Anna Palm de Rosa was an artist who was famous in her day for her postcard paintings. Her work came to be largely forgotten for a long time but today examples of it can achieve relatively high sums at auctions.
Anna Palm de Rosa was born Anna Sofia Palm in Stockholm in 1859. Her father, Gustaf Wilhelm Palm, was a professor and a well-known landscape artist. Her mother Eva Palm, née Sandberg, was the daughter of the painter Johan Gustaf Sandberg. The family home was frequented by well-known artists of the day, including Viktor Andén, Gustaf Cederström, Nils Kreuger, and Georg Pauli. Carl Larsson and Julius Kronberg both took lessons from Anna Palm de Rosa’s father.
Anna Palm de Rosa initially was given private painting lessons by her father and a certain influence of her father’s work can be seen in her landscapes. According to the conventions of the era it was impossible for her to attend art college. She carried on studying with other painters, including Edvard Perséus, the historical and landscape artist. He was a friend of the family and ran a successful private art school. Anna Palm de Rosa then studied with Per Daniel Holm, accompanying him when he spent time with the so-called Skagenmålarna (Skagen painters) in Denmark. It was during this period that she created one of her best known paintings which depicted a game of “l’hombre” being played at Brøndum hotel in 1885. Some influences from Skagenmåleriet can be discerned in Anna Palm de Rosa’s artwork by the manner in which she painted light shimmering across the landscape.
Anna Palm de Rosa continued her art studies in Antwerp under Romain Steppe, the landscape and marine art painter. After spending time in Paris she went to Copenhagen, where she worked as a teacher from 1889 to 1891 at Det Kongelige Danske Kunstakademi despite having criticised that very institution for its old-fashioned methodology. This was the period when she began to paint water colours which became very popular. Many of these portray motifs from Stockholm. They were sought after as tourist souvenirs and she was pushed into mass production as her work had become somewhat fashionable.
In 1895 Anna Palm de Rosa emigrated, never to return to Sweden. She settled first in Paris, accompanied by Karin Nilsdotter, a loyal Palm family servant. Anna Palm de Rosa gained new artistic inspiration during this stay in the French capital in the form of folk life from fishing villages. Having spent a few years in Paris she then moved to Italy where, on a visit to Capri, she met the man she later married, Alfredo de Rosa, a lieutenant in the infantry. They married in 1901. A few years later their son Francesco was born. He later worked as a doctor for the poor. The couple lived in various locations and eventually settled in Madonna dell’Arco near Naples. When Anna Palm de Rosa’s husband was called up for service in 1915 the burden of earning enough money to provide for the family fell to her, leading to an intense period of creativity.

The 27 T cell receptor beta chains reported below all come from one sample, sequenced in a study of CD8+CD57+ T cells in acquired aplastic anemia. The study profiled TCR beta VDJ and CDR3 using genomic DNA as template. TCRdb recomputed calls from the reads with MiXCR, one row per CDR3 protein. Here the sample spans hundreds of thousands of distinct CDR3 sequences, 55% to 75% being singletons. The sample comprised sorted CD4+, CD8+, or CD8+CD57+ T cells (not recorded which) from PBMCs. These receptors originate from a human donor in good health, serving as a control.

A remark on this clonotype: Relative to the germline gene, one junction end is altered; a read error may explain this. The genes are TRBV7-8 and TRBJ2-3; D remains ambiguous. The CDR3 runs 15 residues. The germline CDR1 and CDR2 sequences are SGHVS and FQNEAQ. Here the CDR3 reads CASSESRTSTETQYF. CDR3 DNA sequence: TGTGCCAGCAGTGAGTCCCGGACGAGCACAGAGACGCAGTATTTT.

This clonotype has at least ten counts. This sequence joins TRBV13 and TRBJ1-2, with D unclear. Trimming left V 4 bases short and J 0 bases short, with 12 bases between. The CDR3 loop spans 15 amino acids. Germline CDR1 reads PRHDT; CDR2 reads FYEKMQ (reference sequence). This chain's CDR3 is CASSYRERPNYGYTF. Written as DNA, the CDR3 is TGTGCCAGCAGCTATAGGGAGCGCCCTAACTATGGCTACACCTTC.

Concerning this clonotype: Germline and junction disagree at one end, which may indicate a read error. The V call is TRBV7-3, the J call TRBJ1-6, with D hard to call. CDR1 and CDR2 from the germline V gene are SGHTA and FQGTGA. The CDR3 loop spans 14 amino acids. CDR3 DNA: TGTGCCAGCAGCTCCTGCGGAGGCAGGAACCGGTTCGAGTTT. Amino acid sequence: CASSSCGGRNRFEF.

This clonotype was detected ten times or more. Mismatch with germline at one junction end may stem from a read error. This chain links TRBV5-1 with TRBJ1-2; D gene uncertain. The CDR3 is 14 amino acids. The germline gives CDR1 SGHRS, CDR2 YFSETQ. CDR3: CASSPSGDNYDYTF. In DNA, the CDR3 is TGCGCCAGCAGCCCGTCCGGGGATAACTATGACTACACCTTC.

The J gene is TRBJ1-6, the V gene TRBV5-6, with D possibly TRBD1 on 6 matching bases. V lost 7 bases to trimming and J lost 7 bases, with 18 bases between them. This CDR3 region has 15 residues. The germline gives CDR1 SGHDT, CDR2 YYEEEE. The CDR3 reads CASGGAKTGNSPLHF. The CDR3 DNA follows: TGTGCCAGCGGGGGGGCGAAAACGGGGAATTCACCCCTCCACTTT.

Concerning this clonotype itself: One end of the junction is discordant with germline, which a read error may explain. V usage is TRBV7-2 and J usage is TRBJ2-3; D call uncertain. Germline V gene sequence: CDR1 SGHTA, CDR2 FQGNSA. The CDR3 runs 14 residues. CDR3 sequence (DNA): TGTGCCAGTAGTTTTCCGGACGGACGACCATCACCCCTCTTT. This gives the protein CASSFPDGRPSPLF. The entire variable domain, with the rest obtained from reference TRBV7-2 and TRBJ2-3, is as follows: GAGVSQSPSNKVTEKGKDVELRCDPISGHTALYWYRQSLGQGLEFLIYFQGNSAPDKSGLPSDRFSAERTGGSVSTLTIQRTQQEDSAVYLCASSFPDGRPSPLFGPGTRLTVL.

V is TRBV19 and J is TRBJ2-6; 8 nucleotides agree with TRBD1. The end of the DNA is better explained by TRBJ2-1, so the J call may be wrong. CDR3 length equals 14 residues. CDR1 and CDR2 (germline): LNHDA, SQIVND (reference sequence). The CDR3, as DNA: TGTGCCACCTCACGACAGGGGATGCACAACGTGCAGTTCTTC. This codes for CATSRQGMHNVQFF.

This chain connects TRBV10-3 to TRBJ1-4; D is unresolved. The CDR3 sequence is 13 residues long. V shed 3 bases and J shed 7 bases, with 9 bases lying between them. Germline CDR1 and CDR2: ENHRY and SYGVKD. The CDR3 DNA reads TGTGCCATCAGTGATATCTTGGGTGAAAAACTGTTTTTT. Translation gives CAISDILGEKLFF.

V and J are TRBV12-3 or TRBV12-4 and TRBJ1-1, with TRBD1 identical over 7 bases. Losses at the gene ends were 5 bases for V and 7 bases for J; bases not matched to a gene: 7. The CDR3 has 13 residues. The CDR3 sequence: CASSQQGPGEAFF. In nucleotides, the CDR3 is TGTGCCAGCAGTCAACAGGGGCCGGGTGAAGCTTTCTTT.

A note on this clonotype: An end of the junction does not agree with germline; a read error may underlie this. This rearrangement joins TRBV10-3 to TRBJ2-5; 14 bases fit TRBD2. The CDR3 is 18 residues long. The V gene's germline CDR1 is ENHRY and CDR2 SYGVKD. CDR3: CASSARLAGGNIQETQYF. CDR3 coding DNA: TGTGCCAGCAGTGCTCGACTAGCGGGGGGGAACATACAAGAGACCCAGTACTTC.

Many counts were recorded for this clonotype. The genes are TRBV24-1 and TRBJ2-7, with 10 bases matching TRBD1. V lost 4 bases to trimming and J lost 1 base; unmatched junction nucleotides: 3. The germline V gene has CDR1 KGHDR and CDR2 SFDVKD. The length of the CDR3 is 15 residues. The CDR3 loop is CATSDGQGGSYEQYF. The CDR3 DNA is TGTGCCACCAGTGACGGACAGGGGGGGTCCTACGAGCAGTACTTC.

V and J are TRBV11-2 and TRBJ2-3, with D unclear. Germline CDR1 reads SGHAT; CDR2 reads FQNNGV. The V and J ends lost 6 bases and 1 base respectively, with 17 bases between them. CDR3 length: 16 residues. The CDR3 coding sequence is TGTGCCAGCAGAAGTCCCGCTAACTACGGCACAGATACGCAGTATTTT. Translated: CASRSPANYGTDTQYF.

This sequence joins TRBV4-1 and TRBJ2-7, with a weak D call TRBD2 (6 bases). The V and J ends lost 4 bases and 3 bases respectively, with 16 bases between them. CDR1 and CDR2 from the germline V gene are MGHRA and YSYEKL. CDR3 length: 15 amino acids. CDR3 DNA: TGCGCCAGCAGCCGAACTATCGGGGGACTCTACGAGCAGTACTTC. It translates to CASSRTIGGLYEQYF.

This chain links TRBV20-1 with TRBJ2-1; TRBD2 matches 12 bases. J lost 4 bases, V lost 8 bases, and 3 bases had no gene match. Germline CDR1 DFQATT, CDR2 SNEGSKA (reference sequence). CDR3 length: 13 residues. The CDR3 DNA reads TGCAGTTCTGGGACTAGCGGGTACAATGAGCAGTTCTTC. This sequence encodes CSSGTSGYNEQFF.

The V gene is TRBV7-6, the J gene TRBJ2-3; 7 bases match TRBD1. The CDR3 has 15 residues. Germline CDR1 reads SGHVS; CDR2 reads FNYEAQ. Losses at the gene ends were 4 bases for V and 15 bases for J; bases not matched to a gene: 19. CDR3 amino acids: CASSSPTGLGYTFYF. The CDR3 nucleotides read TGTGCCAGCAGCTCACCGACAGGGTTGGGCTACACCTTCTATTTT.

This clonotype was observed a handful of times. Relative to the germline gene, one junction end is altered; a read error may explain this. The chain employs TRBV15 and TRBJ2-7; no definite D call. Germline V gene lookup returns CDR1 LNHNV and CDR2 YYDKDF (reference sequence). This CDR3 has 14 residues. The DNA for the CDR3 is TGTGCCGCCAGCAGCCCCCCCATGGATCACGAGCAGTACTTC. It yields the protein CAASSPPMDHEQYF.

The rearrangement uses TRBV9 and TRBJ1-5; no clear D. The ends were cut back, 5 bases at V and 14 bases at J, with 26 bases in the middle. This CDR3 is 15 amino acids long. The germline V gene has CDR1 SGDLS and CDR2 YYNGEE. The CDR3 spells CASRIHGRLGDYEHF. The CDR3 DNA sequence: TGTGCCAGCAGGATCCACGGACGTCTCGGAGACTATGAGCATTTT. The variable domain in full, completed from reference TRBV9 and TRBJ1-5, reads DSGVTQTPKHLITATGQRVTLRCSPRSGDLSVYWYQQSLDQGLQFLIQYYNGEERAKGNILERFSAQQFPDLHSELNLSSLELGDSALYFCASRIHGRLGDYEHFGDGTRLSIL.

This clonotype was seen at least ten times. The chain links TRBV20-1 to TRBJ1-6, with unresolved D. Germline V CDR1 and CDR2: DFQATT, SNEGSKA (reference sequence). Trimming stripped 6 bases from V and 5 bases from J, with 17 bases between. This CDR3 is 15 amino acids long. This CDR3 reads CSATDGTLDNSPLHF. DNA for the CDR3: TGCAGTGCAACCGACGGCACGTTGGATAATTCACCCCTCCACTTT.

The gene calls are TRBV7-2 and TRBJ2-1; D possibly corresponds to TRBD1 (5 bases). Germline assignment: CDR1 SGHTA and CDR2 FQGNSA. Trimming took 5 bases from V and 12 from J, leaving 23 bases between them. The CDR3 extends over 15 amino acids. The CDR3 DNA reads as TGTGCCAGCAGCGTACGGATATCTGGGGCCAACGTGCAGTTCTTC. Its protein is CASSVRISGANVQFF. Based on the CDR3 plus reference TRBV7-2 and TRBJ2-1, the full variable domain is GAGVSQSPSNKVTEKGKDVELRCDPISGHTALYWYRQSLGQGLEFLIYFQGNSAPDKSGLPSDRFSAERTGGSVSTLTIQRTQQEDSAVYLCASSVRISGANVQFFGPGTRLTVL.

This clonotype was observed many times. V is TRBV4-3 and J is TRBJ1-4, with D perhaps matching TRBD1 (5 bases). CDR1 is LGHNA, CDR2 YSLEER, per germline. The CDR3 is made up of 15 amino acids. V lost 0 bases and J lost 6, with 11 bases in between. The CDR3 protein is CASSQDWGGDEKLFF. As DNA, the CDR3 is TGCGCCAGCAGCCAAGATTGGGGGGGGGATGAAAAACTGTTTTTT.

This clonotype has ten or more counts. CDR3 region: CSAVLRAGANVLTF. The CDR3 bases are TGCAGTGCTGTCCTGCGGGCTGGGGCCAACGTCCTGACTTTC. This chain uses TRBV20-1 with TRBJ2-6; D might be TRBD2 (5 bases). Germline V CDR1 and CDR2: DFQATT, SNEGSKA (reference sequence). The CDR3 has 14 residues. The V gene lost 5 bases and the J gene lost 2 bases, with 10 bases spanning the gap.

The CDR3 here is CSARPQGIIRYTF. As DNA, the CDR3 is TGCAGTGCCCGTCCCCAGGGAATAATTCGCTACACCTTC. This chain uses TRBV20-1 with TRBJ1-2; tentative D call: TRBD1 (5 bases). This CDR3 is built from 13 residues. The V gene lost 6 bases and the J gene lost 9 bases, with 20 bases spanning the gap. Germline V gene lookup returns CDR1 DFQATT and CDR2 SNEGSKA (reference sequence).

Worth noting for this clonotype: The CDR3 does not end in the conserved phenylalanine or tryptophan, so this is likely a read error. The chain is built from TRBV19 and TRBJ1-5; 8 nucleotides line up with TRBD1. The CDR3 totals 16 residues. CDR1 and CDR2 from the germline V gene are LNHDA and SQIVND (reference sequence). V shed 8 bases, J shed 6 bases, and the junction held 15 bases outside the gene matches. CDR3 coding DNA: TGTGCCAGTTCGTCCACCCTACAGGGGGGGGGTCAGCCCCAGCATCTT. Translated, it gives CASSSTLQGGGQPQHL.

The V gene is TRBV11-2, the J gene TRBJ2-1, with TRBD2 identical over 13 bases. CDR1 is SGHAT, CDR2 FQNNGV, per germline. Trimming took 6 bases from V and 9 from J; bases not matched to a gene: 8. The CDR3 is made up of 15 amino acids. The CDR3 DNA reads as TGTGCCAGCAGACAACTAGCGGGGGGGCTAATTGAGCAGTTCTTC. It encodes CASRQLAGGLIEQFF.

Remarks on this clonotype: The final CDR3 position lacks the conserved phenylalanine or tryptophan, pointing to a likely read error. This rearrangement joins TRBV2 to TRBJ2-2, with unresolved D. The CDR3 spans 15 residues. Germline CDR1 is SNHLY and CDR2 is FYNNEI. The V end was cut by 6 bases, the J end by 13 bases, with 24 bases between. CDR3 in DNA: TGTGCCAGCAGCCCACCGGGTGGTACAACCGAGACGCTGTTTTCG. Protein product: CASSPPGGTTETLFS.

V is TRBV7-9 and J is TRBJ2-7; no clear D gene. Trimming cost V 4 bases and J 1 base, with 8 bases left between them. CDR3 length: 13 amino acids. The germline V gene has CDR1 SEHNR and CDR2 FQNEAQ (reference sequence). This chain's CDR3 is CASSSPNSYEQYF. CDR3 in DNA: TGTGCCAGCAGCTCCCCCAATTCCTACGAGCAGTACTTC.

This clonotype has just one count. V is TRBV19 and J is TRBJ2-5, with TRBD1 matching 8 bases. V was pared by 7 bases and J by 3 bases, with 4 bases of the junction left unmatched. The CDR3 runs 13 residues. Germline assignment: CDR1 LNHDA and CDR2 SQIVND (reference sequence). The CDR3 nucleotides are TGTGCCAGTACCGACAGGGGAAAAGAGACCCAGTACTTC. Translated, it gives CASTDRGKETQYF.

Anna Palm de Rosa maintained contact with her native country through Axel Eliasson who acted as her promoter by publishing her postcards. Her first commission from Eliasson was to produce eleven water colours to be used as cards for the official exhibition in 1897 which Eliasson was responsible for sourcing. The originals were created in the same format as the completed postcards, revealing Anna Palm de Rosa’s attention to detail. Of all the postcards produced in connection with the exhibition hers sold in the highest numbers. Indeed, it was a major success for the whole phenomenon altogether.
From then on her output of postcards primarily consisted of a few categories: the first and main of these was topography. A whole range of cards consisted of various views of Stockholm. Other types included Swedish places and what has become known as genre postcards, that is, those displaying folk life in places like Dalarna and Lappland. Other categories included motifs inspired by other countries, such as Finland and Hamburg in Germany which formed part of the popular types known as “Gruss aus” (greetings from) postcards, as well as some displaying themes from Palestine. One particular series numbering about 50 exemplars was of young military men and various soldiers. Anna Palm de Rosa’s output was extensive, amounting to several hundred works according to an inventory produced by Göran Heijtz. When taken as a whole her work reveals her incredible feeling for detail and colour.
In one way her output in terms of postcards can be compared to other contemporary female artists’ work. Lars Johannesson has noted in his study that there are similarities between Anna Palm de Rosa’s work and that of Jenny Nyström and Karin Larsson. All three of these women were prominent artists who for various reasons did not get as much opportunity to display their talents due to their husbands and the marriages within which they were trapped.
Anna Palm de Rosa died in 1924.